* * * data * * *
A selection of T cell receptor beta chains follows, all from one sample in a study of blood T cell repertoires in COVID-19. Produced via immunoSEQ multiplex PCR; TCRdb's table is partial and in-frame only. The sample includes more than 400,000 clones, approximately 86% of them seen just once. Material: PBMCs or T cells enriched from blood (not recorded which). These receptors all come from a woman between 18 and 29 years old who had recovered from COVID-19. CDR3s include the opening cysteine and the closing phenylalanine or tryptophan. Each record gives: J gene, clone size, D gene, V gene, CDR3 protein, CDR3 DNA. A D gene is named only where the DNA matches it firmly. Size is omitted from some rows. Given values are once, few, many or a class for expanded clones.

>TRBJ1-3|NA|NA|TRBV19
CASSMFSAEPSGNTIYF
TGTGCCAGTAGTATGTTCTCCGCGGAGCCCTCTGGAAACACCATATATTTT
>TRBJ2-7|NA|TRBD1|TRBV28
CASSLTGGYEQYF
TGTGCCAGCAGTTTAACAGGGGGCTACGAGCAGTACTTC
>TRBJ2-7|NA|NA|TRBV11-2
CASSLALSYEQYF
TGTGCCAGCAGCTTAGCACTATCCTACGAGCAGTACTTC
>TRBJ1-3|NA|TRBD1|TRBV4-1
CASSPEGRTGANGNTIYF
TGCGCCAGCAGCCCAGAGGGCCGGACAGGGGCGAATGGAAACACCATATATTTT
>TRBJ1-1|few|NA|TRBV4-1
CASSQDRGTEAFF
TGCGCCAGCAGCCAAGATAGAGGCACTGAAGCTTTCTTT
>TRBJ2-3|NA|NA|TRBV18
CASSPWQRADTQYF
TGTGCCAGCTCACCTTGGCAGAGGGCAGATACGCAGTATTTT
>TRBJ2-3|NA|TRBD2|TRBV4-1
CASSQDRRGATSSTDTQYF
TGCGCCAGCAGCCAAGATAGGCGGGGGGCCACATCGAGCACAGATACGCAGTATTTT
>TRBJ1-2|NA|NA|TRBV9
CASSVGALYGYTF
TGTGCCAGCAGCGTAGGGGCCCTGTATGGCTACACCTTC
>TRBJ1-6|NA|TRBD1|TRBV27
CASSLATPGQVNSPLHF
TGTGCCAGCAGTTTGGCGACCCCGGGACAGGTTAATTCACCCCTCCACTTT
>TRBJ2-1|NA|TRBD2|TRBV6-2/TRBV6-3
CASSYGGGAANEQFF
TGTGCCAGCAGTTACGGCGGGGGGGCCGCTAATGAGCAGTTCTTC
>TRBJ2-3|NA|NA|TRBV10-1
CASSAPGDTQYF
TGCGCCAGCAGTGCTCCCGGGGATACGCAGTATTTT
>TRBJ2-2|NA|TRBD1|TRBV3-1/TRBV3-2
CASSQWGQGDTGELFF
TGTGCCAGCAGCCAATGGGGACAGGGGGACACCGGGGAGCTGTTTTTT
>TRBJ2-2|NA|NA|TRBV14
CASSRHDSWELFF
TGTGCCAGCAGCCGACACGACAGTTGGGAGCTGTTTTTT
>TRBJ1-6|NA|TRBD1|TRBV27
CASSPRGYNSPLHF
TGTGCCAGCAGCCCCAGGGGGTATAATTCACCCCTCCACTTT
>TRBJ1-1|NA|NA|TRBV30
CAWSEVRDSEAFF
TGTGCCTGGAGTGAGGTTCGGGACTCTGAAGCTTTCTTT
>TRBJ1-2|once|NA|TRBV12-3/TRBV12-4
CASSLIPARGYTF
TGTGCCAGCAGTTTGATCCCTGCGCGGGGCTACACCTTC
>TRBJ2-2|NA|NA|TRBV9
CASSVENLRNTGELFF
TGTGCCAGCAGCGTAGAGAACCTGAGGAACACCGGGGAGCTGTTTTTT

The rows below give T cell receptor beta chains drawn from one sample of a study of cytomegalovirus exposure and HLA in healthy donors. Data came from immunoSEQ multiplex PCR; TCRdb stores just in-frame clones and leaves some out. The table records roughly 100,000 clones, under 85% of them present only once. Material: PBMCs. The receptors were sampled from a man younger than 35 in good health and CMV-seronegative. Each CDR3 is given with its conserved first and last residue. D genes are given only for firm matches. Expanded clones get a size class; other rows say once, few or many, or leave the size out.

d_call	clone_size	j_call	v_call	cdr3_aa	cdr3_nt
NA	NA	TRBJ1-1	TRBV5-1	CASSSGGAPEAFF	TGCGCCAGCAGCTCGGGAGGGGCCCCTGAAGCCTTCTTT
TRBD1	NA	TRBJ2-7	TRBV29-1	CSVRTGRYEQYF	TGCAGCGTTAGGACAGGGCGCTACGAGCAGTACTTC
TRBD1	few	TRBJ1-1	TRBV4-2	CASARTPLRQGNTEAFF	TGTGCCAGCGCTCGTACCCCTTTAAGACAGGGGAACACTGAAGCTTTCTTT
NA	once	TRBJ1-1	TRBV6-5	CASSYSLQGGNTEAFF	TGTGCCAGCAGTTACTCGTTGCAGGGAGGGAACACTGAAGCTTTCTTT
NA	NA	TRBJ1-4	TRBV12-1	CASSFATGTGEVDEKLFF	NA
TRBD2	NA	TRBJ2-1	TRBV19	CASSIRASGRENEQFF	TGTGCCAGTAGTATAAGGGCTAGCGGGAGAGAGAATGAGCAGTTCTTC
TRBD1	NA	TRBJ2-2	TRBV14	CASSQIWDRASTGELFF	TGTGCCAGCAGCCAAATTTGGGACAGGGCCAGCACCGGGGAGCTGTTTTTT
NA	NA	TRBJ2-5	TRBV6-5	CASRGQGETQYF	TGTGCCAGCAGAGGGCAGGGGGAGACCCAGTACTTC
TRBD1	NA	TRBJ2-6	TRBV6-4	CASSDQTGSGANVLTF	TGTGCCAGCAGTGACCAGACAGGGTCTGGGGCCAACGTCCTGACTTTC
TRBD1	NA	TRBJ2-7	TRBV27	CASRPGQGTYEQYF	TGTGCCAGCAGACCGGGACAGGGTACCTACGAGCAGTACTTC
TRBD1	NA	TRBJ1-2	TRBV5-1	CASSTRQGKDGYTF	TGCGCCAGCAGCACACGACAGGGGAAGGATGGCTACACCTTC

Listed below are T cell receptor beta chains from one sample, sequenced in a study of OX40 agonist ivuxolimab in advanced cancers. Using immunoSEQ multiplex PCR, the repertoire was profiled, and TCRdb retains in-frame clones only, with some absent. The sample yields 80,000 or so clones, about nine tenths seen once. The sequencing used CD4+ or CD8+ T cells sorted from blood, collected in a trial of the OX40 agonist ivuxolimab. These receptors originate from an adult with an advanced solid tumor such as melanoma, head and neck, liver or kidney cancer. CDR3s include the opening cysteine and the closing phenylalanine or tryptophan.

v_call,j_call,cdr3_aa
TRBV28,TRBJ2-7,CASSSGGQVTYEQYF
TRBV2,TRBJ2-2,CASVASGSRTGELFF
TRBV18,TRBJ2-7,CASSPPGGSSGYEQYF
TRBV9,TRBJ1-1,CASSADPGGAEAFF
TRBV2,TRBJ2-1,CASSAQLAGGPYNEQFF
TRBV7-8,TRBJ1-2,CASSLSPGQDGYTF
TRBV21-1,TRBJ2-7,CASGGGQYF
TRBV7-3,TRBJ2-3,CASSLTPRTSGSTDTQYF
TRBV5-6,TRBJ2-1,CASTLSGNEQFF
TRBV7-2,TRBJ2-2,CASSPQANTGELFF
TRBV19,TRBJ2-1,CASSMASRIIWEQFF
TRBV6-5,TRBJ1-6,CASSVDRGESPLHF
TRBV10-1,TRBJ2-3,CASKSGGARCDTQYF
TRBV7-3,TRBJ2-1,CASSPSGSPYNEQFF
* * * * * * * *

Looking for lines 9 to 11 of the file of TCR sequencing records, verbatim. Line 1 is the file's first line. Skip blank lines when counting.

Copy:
CASSLALSYEQYF
TGTGCCAGCAGCTTAGCACTATCCTACGAGCAGTACTTC
>TRBJ1-3|NA|TRBD1|TRBV4-1